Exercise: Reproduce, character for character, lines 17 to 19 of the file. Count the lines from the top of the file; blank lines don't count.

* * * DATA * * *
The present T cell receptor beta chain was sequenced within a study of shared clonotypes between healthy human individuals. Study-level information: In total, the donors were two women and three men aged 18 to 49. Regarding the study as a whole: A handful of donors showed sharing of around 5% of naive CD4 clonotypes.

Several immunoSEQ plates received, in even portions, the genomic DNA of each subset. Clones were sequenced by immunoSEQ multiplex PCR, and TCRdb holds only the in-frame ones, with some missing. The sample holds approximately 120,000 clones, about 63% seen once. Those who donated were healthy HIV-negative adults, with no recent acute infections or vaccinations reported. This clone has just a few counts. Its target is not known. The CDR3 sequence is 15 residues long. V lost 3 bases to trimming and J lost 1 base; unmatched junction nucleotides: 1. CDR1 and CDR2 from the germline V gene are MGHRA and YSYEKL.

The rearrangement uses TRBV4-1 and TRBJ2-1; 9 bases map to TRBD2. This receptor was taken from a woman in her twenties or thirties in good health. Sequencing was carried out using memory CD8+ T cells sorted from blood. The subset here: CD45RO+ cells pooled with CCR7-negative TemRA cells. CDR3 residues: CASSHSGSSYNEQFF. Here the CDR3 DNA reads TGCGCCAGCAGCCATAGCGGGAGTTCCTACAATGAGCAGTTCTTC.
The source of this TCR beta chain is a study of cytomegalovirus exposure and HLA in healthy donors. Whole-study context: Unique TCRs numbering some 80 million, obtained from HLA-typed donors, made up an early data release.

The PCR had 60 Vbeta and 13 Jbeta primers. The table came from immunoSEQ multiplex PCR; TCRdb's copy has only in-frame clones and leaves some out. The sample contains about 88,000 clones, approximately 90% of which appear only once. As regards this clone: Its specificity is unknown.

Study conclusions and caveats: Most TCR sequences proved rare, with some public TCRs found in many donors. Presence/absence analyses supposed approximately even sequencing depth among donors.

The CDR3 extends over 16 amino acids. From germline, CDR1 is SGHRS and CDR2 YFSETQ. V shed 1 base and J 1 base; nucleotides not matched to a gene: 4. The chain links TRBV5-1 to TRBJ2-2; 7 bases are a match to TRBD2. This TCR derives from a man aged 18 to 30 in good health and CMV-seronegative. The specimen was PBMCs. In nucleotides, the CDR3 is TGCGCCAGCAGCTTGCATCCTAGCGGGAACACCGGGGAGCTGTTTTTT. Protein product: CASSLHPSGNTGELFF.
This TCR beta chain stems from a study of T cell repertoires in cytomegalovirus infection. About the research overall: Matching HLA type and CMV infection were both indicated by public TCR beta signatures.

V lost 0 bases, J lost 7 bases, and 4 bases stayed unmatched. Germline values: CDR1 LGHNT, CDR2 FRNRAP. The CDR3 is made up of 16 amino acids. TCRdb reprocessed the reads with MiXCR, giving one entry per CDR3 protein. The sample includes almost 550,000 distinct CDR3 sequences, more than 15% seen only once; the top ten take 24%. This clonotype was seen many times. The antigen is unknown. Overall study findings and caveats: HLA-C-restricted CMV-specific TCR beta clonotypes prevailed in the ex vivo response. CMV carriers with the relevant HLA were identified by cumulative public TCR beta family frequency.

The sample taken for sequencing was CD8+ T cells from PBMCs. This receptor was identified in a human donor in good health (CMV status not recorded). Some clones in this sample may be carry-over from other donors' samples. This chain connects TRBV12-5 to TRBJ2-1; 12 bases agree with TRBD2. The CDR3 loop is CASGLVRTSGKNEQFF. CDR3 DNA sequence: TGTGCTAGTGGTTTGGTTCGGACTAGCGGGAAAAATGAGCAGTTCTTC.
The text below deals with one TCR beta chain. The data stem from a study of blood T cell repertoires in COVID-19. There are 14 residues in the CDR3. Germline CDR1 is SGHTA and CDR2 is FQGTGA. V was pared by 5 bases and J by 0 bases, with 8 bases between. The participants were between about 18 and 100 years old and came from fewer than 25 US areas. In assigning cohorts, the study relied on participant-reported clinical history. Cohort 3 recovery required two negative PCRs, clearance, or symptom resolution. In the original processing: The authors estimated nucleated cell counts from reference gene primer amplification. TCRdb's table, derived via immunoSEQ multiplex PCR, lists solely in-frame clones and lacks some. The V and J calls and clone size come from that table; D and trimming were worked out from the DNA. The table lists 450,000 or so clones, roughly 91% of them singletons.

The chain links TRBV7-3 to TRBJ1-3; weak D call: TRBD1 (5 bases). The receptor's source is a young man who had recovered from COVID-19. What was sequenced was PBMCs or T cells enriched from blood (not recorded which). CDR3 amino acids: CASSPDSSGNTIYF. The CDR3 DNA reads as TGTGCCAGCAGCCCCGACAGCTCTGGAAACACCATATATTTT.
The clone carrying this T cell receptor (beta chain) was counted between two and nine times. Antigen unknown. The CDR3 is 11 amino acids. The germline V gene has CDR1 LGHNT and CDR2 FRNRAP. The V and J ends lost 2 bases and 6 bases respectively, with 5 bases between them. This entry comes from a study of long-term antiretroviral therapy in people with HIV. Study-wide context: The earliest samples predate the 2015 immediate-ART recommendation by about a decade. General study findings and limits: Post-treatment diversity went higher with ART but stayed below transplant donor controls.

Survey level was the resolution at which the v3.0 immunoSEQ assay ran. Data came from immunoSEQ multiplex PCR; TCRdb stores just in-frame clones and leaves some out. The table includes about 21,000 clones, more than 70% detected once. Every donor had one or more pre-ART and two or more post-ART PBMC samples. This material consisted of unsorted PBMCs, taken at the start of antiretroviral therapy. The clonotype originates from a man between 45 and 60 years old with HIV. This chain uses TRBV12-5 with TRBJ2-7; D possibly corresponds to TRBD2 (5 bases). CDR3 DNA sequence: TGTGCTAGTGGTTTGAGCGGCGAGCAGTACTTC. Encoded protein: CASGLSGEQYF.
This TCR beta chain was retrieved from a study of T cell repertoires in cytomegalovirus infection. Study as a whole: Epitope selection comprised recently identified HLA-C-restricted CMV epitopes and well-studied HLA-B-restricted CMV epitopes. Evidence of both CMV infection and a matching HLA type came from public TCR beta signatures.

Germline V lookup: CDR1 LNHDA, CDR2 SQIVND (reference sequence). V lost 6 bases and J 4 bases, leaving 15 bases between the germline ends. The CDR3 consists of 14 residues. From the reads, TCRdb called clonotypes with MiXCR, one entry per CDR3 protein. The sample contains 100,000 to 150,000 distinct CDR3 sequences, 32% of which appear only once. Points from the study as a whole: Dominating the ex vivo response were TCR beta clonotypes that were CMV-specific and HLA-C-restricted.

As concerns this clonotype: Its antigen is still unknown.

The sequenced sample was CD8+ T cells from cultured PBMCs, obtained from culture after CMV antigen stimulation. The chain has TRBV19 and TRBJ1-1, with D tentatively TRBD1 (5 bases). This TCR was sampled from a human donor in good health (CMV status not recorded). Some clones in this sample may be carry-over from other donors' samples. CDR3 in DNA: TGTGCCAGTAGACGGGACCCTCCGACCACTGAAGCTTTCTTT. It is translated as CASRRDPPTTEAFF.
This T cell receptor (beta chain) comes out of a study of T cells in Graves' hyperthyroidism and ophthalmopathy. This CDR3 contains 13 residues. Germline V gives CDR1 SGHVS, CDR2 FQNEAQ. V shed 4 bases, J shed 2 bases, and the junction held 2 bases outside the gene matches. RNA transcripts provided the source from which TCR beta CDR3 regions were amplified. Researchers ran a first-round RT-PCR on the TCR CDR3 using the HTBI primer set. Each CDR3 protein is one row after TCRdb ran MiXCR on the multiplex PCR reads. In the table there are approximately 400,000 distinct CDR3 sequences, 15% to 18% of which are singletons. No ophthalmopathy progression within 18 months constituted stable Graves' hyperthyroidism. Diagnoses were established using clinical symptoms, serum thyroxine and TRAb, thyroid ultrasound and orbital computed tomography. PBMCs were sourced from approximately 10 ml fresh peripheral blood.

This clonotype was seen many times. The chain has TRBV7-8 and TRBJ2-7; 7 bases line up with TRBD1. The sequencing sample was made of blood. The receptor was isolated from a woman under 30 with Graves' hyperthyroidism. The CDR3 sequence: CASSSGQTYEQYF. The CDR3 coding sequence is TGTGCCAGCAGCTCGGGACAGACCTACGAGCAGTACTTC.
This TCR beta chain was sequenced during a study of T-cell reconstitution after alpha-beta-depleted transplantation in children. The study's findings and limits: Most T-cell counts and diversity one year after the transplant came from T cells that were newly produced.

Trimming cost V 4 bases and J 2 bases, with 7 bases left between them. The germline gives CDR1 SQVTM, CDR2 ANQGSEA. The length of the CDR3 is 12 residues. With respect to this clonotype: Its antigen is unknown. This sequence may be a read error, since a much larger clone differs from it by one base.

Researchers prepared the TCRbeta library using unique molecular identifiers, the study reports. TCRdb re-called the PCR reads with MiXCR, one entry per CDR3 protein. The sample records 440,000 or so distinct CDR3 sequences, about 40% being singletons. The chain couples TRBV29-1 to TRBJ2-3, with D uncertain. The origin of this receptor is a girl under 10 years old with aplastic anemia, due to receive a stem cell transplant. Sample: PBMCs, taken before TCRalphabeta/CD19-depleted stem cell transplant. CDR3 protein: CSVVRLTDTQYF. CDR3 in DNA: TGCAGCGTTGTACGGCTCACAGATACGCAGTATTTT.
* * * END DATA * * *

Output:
As concerns this clonotype: Its antigen is still unknown.

The sequenced sample was CD8+ T cells from cultured PBMCs, obtained from culture after CMV antigen stimulation. The chain has TRBV19 and TRBJ1-1, with D tentatively TRBD1 (5 bases). This TCR was sampled from a human donor in good health (CMV status not recorded). Some clones in this sample may be carry-over from other donors' samples. CDR3 in DNA: TGTGCCAGTAGACGGGACCCTCCGACCACTGAAGCTTTCTTT. It is translated as CASRRDPPTTEAFF.
This T cell receptor (beta chain) comes out of a study of T cells in Graves' hyperthyroidism and ophthalmopathy. This CDR3 contains 13 residues. Germline V gives CDR1 SGHVS, CDR2 FQNEAQ. V shed 4 bases, J shed 2 bases, and the junction held 2 bases outside the gene matches. RNA transcripts provided the source from which TCR beta CDR3 regions were amplified. Researchers ran a first-round RT-PCR on the TCR CDR3 using the HTBI primer set. Each CDR3 protein is one row after TCRdb ran MiXCR on the multiplex PCR reads. In the table there are approximately 400,000 distinct CDR3 sequences, 15% to 18% of which are singletons. No ophthalmopathy progression within 18 months constituted stable Graves' hyperthyroidism. Diagnoses were established using clinical symptoms, serum thyroxine and TRAb, thyroid ultrasound and orbital computed tomography. PBMCs were sourced from approximately 10 ml fresh peripheral blood.